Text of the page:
When Big Ideas Are Bad Ideas...


Big ideas. They've been getting a lot of attention recently, and rightly so.

After all, engaging through compelling stories is as old as mankind itself. It's how we make sense of the world, and how we remember. And it's been the mainstay of the traditional marketing model.

However, with P&G's recent challenge to advertising creatives to "forget the tech and fall back in love with the idea" , it's important to recognize that technology has in fact changed the nature of the big idea forever. Otherwise, what seems big might just turn out to be bad.

First, there's the explosion in the frequency and variety of interactions between brand and customer, that technology has enabled. Some of this is deliberate, as marketers seek to keep customers actively engaged, in a world where the traditional sales funnel has been replaced by a dynamic, continuous customer journey. Some simply comes from the ease of making contact with companies now.

Regardless, every interaction provides an opportunity for customers to read a brand's body language, and sense what the company behind the brand is really like.

Second, there's the sharing of those experiences. What customers think and feel about a brand is informed not just by their own experiences of it, but also by what others have experienced. Technology has supercharged word of mouth, and the collective experience of a brand that forms is retained in the cloud.

And then there's the personalization of those experiences. As customers interact with brands more, and in a variety of ways, they expect those experiences to be joined up, and relevant. If not, at best customers will conclude that a brand is not very competent. At worst, that it doesn't care about them.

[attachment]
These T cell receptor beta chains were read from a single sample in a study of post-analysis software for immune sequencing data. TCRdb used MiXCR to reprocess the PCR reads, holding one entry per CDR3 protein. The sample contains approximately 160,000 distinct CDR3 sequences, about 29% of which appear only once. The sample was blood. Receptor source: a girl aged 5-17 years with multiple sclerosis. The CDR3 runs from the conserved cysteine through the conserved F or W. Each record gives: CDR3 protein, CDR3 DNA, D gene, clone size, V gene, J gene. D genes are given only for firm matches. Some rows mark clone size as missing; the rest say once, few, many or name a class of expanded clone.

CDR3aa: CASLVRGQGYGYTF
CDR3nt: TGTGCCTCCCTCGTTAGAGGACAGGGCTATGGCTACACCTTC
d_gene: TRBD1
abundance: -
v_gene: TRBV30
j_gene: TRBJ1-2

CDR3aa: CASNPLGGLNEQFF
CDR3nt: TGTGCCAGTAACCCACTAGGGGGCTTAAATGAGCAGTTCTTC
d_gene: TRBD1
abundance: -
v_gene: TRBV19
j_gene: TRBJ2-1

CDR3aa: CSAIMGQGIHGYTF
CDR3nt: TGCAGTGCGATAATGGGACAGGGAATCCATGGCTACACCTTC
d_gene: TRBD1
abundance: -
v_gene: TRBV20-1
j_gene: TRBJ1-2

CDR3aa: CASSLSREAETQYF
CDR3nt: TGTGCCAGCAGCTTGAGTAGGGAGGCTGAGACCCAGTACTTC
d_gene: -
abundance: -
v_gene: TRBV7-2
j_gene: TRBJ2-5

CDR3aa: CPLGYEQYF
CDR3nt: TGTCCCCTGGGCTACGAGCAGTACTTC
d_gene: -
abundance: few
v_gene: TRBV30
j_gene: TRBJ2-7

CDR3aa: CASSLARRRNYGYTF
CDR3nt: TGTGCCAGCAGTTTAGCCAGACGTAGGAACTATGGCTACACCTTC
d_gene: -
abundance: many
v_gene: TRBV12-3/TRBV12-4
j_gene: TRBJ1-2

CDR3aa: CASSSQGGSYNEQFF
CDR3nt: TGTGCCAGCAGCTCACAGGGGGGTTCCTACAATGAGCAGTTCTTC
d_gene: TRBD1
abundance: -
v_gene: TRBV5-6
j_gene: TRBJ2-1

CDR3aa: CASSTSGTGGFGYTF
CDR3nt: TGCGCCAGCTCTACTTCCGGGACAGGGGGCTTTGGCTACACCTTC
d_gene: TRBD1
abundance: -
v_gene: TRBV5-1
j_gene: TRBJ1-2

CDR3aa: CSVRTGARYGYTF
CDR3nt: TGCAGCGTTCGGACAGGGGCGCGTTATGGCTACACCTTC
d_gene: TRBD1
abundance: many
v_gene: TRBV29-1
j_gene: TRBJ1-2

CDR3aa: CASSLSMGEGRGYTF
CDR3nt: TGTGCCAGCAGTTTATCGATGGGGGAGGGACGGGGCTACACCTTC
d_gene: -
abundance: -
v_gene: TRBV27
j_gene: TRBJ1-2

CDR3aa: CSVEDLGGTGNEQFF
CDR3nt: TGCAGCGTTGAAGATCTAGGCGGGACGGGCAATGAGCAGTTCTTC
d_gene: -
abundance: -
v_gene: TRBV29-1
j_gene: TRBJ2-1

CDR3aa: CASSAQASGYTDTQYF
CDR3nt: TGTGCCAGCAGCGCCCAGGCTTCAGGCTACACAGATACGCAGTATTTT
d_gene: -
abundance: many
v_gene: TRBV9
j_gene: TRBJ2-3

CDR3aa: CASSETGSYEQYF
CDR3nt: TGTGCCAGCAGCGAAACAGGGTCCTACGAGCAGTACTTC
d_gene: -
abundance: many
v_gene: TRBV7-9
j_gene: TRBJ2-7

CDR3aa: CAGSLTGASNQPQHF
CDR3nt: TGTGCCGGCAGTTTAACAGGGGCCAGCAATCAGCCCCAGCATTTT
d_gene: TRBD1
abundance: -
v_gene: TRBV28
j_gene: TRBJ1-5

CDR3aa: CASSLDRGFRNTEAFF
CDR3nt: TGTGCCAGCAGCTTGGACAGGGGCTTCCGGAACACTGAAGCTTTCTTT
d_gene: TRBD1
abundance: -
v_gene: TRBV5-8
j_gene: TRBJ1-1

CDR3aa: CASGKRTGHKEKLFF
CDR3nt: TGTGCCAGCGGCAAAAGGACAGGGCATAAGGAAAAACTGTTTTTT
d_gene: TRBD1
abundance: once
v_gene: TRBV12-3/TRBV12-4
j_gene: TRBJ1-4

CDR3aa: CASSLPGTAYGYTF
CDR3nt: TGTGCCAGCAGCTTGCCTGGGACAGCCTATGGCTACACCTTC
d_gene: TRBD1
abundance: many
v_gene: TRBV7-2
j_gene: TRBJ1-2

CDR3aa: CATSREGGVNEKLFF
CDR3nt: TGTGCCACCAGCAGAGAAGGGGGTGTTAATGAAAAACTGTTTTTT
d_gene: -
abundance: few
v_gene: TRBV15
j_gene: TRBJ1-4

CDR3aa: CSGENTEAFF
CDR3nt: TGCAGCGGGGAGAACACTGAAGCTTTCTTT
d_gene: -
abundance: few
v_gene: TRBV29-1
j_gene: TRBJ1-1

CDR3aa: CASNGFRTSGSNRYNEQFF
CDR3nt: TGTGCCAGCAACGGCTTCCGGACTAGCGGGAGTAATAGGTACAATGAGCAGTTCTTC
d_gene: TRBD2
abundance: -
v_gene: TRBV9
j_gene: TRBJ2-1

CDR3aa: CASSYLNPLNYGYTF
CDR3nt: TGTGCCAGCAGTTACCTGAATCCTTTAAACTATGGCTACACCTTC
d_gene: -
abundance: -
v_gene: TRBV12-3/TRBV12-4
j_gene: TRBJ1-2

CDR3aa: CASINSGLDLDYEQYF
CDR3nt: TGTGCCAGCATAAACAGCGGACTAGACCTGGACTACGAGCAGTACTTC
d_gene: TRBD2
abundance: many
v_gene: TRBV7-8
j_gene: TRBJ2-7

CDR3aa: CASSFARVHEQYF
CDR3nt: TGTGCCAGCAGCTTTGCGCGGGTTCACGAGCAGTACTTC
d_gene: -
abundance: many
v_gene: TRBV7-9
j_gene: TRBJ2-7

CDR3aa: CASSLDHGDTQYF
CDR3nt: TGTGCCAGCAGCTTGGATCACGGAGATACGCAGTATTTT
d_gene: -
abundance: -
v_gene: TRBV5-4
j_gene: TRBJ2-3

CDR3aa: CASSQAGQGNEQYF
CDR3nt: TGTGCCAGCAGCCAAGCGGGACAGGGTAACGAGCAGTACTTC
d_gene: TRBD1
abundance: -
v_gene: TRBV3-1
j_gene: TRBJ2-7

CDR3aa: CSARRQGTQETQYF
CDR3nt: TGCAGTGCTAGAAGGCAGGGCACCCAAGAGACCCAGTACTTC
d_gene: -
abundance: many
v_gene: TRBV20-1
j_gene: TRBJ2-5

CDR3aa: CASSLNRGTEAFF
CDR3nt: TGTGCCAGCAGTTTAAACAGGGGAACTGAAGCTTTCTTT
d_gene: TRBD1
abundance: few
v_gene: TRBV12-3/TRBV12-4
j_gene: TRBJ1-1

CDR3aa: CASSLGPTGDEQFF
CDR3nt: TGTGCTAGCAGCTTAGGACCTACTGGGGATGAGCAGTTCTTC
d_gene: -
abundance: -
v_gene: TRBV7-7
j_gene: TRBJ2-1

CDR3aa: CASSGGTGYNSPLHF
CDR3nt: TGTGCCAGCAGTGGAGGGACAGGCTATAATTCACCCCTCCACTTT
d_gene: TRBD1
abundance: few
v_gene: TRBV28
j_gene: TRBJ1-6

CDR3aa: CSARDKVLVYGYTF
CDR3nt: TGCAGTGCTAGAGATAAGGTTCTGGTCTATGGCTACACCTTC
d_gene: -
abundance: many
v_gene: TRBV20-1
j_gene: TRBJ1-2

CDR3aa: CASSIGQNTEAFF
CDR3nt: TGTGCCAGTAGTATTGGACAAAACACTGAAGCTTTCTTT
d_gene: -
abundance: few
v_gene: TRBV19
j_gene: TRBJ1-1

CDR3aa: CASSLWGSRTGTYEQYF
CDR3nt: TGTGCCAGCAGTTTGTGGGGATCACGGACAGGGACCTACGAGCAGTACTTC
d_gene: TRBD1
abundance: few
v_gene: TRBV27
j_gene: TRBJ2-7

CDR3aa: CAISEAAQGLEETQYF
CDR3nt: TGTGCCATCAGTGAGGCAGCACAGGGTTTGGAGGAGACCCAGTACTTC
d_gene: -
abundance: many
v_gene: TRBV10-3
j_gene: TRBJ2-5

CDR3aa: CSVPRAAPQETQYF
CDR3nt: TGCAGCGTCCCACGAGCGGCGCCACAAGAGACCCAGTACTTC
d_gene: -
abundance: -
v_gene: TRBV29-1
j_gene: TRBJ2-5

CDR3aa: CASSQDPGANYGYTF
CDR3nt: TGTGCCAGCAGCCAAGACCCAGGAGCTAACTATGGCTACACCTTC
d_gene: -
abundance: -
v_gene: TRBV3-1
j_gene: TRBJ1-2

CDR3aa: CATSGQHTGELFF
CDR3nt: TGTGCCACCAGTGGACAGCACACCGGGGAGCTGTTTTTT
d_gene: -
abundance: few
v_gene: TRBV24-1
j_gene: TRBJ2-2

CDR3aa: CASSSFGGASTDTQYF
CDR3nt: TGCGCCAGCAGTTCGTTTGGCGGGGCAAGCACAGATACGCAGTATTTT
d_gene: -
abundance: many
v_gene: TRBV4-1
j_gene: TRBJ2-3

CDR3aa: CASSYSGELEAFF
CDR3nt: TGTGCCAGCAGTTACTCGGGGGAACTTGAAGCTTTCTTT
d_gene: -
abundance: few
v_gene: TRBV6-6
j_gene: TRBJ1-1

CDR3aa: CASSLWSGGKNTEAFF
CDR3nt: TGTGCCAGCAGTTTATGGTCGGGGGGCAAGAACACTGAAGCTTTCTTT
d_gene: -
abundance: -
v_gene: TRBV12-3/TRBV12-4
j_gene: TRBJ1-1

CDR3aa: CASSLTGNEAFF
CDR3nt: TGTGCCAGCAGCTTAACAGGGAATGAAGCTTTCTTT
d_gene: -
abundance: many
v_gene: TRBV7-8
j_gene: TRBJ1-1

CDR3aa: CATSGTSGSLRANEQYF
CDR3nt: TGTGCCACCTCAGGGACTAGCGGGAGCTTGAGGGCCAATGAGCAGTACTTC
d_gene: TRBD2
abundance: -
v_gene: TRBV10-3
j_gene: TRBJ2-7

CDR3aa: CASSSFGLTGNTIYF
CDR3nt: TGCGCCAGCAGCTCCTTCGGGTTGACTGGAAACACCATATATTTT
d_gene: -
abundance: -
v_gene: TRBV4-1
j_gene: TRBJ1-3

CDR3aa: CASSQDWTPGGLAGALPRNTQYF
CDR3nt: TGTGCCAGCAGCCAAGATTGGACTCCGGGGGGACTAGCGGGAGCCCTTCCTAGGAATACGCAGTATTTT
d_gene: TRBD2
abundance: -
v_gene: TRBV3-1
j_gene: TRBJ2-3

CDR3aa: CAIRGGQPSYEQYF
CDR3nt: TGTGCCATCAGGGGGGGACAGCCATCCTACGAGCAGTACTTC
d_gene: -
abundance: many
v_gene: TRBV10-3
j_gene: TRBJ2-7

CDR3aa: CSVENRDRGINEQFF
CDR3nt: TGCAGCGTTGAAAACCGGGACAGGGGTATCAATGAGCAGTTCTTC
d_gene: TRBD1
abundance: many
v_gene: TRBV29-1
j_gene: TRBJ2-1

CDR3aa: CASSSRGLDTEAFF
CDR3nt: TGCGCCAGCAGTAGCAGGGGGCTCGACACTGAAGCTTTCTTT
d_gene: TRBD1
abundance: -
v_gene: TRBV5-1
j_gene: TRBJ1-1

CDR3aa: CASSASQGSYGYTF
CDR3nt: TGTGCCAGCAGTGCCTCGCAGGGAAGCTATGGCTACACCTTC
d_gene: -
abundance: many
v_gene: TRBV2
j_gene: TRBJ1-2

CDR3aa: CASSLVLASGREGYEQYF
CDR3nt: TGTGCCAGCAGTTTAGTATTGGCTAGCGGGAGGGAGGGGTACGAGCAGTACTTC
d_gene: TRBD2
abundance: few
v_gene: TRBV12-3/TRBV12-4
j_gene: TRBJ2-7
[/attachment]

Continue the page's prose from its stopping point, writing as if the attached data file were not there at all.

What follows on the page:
In such an environment, how a brand is perceived is less about what it says, and more about what it does, and how it behaves. No longer can a big idea simply be a compelling story that creates an engaging image for a brand.

For example, Pepsi refresh might have been a big idea, but it didn't seem genuine or relevant for a soft drinks brand. BP's "beyond petroleum" eco-friendly platform certainly resonated, but was shown to be completely at odds with the culture of the company.

Today, a big idea has to spring from the values and beliefs of the company behind the brand. As well as compelling, it has to be coherent with how the company behaves, to be central to its operations, and delivered seamlessly across all the various touchpoints.

Otherwise, no matter how big it might be, customers will sense that it's fake.

And, in today's connected world, that's a very bad idea...